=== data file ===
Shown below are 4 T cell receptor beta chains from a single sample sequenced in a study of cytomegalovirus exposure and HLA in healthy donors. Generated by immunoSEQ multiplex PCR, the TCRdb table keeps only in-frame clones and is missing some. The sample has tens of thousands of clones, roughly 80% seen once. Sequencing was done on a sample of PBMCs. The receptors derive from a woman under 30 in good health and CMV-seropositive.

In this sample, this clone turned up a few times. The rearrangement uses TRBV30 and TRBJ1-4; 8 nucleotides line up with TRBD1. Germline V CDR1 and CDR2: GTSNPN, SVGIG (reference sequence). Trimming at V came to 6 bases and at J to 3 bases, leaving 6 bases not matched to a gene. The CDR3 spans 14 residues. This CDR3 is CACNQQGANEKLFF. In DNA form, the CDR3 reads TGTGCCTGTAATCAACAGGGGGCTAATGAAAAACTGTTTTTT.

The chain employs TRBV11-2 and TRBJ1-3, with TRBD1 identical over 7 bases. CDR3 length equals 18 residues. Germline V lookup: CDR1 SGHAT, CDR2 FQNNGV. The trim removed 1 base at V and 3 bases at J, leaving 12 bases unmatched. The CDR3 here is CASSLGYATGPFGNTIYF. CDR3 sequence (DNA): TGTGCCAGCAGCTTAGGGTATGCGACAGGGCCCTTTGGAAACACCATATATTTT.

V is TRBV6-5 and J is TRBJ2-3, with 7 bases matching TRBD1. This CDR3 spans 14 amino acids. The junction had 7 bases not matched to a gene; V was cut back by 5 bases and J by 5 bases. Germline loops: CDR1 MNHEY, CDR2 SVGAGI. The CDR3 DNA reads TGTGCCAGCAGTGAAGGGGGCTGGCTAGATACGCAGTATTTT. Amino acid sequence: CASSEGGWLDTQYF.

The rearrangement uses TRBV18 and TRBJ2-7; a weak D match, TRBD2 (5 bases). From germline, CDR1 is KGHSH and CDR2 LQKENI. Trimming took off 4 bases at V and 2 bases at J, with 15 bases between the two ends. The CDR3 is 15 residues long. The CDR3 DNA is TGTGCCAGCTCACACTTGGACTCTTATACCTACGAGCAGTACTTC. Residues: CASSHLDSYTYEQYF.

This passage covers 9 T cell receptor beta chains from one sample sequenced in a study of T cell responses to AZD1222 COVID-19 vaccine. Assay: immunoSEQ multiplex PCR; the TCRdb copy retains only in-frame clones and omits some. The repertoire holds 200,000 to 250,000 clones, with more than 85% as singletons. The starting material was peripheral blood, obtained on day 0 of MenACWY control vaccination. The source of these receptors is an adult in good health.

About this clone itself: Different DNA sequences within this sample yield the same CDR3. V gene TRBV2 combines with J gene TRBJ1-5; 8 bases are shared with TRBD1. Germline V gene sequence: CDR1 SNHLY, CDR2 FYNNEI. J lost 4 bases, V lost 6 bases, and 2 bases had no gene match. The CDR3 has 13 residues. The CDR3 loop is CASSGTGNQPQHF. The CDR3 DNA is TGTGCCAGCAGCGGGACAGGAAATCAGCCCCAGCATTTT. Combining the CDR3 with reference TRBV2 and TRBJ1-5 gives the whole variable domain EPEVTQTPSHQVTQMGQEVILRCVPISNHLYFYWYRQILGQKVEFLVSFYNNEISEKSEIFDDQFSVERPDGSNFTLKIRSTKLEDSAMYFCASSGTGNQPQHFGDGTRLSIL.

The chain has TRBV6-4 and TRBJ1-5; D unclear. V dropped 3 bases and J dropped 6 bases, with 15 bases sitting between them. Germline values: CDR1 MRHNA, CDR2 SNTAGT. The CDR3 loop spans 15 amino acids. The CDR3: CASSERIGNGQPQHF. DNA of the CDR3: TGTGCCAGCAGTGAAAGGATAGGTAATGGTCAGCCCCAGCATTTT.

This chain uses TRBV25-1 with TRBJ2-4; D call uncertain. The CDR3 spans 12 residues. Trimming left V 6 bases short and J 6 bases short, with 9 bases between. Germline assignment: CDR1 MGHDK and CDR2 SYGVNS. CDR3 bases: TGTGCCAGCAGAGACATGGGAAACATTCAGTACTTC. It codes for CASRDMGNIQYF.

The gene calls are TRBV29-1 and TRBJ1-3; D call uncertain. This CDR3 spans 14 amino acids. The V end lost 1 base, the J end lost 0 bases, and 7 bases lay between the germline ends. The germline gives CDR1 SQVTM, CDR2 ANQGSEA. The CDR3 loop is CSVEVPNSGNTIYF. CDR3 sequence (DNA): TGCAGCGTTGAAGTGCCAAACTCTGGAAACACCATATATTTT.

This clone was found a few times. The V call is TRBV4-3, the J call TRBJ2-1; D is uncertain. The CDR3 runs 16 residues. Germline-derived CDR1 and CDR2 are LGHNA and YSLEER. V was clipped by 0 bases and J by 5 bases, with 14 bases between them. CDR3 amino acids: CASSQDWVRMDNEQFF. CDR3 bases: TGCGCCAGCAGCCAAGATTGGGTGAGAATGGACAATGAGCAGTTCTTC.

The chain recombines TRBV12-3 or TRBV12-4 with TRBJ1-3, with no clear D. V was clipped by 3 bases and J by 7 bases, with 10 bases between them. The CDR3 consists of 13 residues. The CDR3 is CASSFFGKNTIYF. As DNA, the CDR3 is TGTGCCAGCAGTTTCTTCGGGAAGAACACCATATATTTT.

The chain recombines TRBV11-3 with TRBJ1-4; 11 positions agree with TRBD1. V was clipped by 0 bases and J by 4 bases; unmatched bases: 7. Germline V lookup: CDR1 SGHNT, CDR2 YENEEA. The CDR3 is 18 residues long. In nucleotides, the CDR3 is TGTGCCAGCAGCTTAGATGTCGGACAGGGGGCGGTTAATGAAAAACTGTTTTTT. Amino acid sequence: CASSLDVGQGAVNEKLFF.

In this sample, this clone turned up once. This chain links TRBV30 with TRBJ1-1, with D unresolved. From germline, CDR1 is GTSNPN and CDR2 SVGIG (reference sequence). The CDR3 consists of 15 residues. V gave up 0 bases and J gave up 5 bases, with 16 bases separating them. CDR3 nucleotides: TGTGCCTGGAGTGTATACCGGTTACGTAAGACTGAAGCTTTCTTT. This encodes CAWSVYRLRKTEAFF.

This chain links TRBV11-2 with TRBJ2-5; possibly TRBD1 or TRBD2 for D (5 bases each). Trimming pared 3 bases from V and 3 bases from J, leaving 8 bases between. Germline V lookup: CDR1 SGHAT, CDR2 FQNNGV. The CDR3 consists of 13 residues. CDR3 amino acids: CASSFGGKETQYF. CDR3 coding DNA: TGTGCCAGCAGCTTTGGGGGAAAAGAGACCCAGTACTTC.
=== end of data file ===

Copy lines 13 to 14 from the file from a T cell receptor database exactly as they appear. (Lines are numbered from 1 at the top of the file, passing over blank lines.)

The chain recombines TRBV11-3 with TRBJ1-4; 11 positions agree with TRBD1. V was clipped by 0 bases and J by 4 bases; unmatched bases: 7. Germline V lookup: CDR1 SGHNT, CDR2 YENEEA. The CDR3 is 18 residues long. In nucleotides, the CDR3 is TGTGCCAGCAGCTTAGATGTCGGACAGGGGGCGGTTAATGAAAAACTGTTTTTT. Amino acid sequence: CASSLDVGQGAVNEKLFF.

In this sample, this clone turned up once. This chain links TRBV30 with TRBJ1-1, with D unresolved. From germline, CDR1 is GTSNPN and CDR2 SVGIG (reference sequence). The CDR3 consists of 15 residues. V gave up 0 bases and J gave up 5 bases, with 16 bases separating them. CDR3 nucleotides: TGTGCCTGGAGTGTATACCGGTTACGTAAGACTGAAGCTTTCTTT. This encodes CAWSVYRLRKTEAFF.